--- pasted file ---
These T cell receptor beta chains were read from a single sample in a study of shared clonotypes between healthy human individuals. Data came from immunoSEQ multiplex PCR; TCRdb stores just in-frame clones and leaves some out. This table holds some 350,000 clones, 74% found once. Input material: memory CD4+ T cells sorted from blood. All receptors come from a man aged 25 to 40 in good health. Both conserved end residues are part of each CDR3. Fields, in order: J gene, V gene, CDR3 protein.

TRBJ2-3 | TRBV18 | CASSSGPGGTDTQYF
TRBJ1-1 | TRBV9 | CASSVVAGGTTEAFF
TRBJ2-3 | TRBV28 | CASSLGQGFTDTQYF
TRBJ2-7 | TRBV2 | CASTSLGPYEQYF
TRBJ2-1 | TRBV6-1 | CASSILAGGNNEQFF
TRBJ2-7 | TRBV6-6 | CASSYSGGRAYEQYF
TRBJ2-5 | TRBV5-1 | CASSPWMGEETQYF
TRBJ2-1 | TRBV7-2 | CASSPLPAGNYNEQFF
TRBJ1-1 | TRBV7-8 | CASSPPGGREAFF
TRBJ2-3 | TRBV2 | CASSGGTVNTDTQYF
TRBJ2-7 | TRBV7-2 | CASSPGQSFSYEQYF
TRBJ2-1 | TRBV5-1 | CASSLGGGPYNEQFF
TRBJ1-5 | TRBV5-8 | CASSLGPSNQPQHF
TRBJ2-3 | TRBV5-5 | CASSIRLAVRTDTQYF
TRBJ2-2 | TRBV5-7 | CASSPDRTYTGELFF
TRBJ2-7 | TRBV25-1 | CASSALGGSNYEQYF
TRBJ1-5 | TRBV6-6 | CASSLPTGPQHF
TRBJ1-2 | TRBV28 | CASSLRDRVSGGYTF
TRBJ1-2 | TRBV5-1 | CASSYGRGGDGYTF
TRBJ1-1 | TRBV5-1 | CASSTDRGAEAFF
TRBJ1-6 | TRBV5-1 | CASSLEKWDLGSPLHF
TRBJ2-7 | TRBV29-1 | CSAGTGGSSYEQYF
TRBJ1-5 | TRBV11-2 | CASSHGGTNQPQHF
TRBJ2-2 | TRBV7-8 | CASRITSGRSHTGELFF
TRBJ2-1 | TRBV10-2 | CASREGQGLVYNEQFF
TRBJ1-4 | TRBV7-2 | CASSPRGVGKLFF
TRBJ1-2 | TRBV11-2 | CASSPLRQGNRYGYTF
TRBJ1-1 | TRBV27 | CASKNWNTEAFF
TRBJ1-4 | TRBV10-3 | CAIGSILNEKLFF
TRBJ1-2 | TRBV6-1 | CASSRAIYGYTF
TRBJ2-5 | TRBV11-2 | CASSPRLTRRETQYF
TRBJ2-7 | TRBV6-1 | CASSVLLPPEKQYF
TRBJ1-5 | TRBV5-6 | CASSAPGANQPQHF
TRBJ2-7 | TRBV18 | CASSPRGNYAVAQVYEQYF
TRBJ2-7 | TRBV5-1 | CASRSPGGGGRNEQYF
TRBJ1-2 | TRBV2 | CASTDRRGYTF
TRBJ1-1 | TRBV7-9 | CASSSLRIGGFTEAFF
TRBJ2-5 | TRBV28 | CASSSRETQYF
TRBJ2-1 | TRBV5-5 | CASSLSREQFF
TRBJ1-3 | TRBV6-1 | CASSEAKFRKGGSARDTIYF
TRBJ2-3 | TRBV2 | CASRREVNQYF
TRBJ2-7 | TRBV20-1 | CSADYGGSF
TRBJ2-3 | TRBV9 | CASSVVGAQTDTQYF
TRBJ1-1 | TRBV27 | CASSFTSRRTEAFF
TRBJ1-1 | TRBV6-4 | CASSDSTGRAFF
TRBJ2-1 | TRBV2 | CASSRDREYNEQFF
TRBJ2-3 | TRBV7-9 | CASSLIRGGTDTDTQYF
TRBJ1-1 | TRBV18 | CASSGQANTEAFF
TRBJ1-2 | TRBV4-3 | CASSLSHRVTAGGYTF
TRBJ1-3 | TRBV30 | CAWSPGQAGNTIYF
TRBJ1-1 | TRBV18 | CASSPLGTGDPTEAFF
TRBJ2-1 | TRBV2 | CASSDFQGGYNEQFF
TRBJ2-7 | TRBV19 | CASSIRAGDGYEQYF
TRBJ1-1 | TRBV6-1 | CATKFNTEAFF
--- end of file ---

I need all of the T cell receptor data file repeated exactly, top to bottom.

These T cell receptor beta chains were read from a single sample in a study of shared clonotypes between healthy human individuals. Data came from immunoSEQ multiplex PCR; TCRdb stores just in-frame clones and leaves some out. This table holds some 350,000 clones, 74% found once. Input material: memory CD4+ T cells sorted from blood. All receptors come from a man aged 25 to 40 in good health. Both conserved end residues are part of each CDR3. Fields, in order: J gene, V gene, CDR3 protein.

TRBJ2-3 | TRBV18 | CASSSGPGGTDTQYF
TRBJ1-1 | TRBV9 | CASSVVAGGTTEAFF
TRBJ2-3 | TRBV28 | CASSLGQGFTDTQYF
TRBJ2-7 | TRBV2 | CASTSLGPYEQYF
TRBJ2-1 | TRBV6-1 | CASSILAGGNNEQFF
TRBJ2-7 | TRBV6-6 | CASSYSGGRAYEQYF
TRBJ2-5 | TRBV5-1 | CASSPWMGEETQYF
TRBJ2-1 | TRBV7-2 | CASSPLPAGNYNEQFF
TRBJ1-1 | TRBV7-8 | CASSPPGGREAFF
TRBJ2-3 | TRBV2 | CASSGGTVNTDTQYF
TRBJ2-7 | TRBV7-2 | CASSPGQSFSYEQYF
TRBJ2-1 | TRBV5-1 | CASSLGGGPYNEQFF
TRBJ1-5 | TRBV5-8 | CASSLGPSNQPQHF
TRBJ2-3 | TRBV5-5 | CASSIRLAVRTDTQYF
TRBJ2-2 | TRBV5-7 | CASSPDRTYTGELFF
TRBJ2-7 | TRBV25-1 | CASSALGGSNYEQYF
TRBJ1-5 | TRBV6-6 | CASSLPTGPQHF
TRBJ1-2 | TRBV28 | CASSLRDRVSGGYTF
TRBJ1-2 | TRBV5-1 | CASSYGRGGDGYTF
TRBJ1-1 | TRBV5-1 | CASSTDRGAEAFF
TRBJ1-6 | TRBV5-1 | CASSLEKWDLGSPLHF
TRBJ2-7 | TRBV29-1 | CSAGTGGSSYEQYF
TRBJ1-5 | TRBV11-2 | CASSHGGTNQPQHF
TRBJ2-2 | TRBV7-8 | CASRITSGRSHTGELFF
TRBJ2-1 | TRBV10-2 | CASREGQGLVYNEQFF
TRBJ1-4 | TRBV7-2 | CASSPRGVGKLFF
TRBJ1-2 | TRBV11-2 | CASSPLRQGNRYGYTF
TRBJ1-1 | TRBV27 | CASKNWNTEAFF
TRBJ1-4 | TRBV10-3 | CAIGSILNEKLFF
TRBJ1-2 | TRBV6-1 | CASSRAIYGYTF
TRBJ2-5 | TRBV11-2 | CASSPRLTRRETQYF
TRBJ2-7 | TRBV6-1 | CASSVLLPPEKQYF
TRBJ1-5 | TRBV5-6 | CASSAPGANQPQHF
TRBJ2-7 | TRBV18 | CASSPRGNYAVAQVYEQYF
TRBJ2-7 | TRBV5-1 | CASRSPGGGGRNEQYF
TRBJ1-2 | TRBV2 | CASTDRRGYTF
TRBJ1-1 | TRBV7-9 | CASSSLRIGGFTEAFF
TRBJ2-5 | TRBV28 | CASSSRETQYF
TRBJ2-1 | TRBV5-5 | CASSLSREQFF
TRBJ1-3 | TRBV6-1 | CASSEAKFRKGGSARDTIYF
TRBJ2-3 | TRBV2 | CASRREVNQYF
TRBJ2-7 | TRBV20-1 | CSADYGGSF
TRBJ2-3 | TRBV9 | CASSVVGAQTDTQYF
TRBJ1-1 | TRBV27 | CASSFTSRRTEAFF
TRBJ1-1 | TRBV6-4 | CASSDSTGRAFF
TRBJ2-1 | TRBV2 | CASSRDREYNEQFF
TRBJ2-3 | TRBV7-9 | CASSLIRGGTDTDTQYF
TRBJ1-1 | TRBV18 | CASSGQANTEAFF
TRBJ1-2 | TRBV4-3 | CASSLSHRVTAGGYTF
TRBJ1-3 | TRBV30 | CAWSPGQAGNTIYF
TRBJ1-1 | TRBV18 | CASSPLGTGDPTEAFF
TRBJ2-1 | TRBV2 | CASSDFQGGYNEQFF
TRBJ2-7 | TRBV19 | CASSIRAGDGYEQYF
TRBJ1-1 | TRBV6-1 | CATKFNTEAFF